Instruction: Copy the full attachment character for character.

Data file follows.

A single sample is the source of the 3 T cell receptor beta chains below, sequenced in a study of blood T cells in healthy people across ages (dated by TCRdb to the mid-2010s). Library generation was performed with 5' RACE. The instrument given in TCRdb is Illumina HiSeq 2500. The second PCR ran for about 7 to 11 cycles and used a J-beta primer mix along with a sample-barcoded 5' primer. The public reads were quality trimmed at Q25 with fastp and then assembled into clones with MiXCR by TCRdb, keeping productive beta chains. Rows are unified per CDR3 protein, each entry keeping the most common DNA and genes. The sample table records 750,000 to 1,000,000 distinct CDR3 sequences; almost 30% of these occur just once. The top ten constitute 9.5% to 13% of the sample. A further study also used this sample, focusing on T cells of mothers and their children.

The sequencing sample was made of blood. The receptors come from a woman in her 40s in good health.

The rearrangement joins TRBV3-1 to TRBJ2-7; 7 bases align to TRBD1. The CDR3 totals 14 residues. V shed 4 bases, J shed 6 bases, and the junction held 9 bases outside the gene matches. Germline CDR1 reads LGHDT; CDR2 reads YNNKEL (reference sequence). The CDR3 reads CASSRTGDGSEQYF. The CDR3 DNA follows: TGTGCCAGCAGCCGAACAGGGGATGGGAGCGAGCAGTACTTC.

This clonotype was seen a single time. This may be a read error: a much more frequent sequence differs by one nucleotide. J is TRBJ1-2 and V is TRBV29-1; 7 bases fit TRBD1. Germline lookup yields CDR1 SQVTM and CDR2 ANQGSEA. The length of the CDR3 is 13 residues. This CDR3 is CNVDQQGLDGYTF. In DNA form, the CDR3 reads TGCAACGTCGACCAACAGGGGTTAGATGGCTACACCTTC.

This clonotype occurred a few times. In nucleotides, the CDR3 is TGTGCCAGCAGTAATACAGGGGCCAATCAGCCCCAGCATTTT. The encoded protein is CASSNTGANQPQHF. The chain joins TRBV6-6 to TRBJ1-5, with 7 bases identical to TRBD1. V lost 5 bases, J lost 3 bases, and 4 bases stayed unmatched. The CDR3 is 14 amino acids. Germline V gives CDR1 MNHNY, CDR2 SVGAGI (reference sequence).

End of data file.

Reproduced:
A single sample is the source of the 3 T cell receptor beta chains below, sequenced in a study of blood T cells in healthy people across ages (dated by TCRdb to the mid-2010s). Library generation was performed with 5' RACE. The instrument given in TCRdb is Illumina HiSeq 2500. The second PCR ran for about 7 to 11 cycles and used a J-beta primer mix along with a sample-barcoded 5' primer. The public reads were quality trimmed at Q25 with fastp and then assembled into clones with MiXCR by TCRdb, keeping productive beta chains. Rows are unified per CDR3 protein, each entry keeping the most common DNA and genes. The sample table records 750,000 to 1,000,000 distinct CDR3 sequences; almost 30% of these occur just once. The top ten constitute 9.5% to 13% of the sample. A further study also used this sample, focusing on T cells of mothers and their children.

The sequencing sample was made of blood. The receptors come from a woman in her 40s in good health.

The rearrangement joins TRBV3-1 to TRBJ2-7; 7 bases align to TRBD1. The CDR3 totals 14 residues. V shed 4 bases, J shed 6 bases, and the junction held 9 bases outside the gene matches. Germline CDR1 reads LGHDT; CDR2 reads YNNKEL (reference sequence). The CDR3 reads CASSRTGDGSEQYF. The CDR3 DNA follows: TGTGCCAGCAGCCGAACAGGGGATGGGAGCGAGCAGTACTTC.

This clonotype was seen a single time. This may be a read error: a much more frequent sequence differs by one nucleotide. J is TRBJ1-2 and V is TRBV29-1; 7 bases fit TRBD1. Germline lookup yields CDR1 SQVTM and CDR2 ANQGSEA. The length of the CDR3 is 13 residues. This CDR3 is CNVDQQGLDGYTF. In DNA form, the CDR3 reads TGCAACGTCGACCAACAGGGGTTAGATGGCTACACCTTC.

This clonotype occurred a few times. In nucleotides, the CDR3 is TGTGCCAGCAGTAATACAGGGGCCAATCAGCCCCAGCATTTT. The encoded protein is CASSNTGANQPQHF. The chain joins TRBV6-6 to TRBJ1-5, with 7 bases identical to TRBD1. V lost 5 bases, J lost 3 bases, and 4 bases stayed unmatched. The CDR3 is 14 amino acids. Germline V gives CDR1 MNHNY, CDR2 SVGAGI (reference sequence).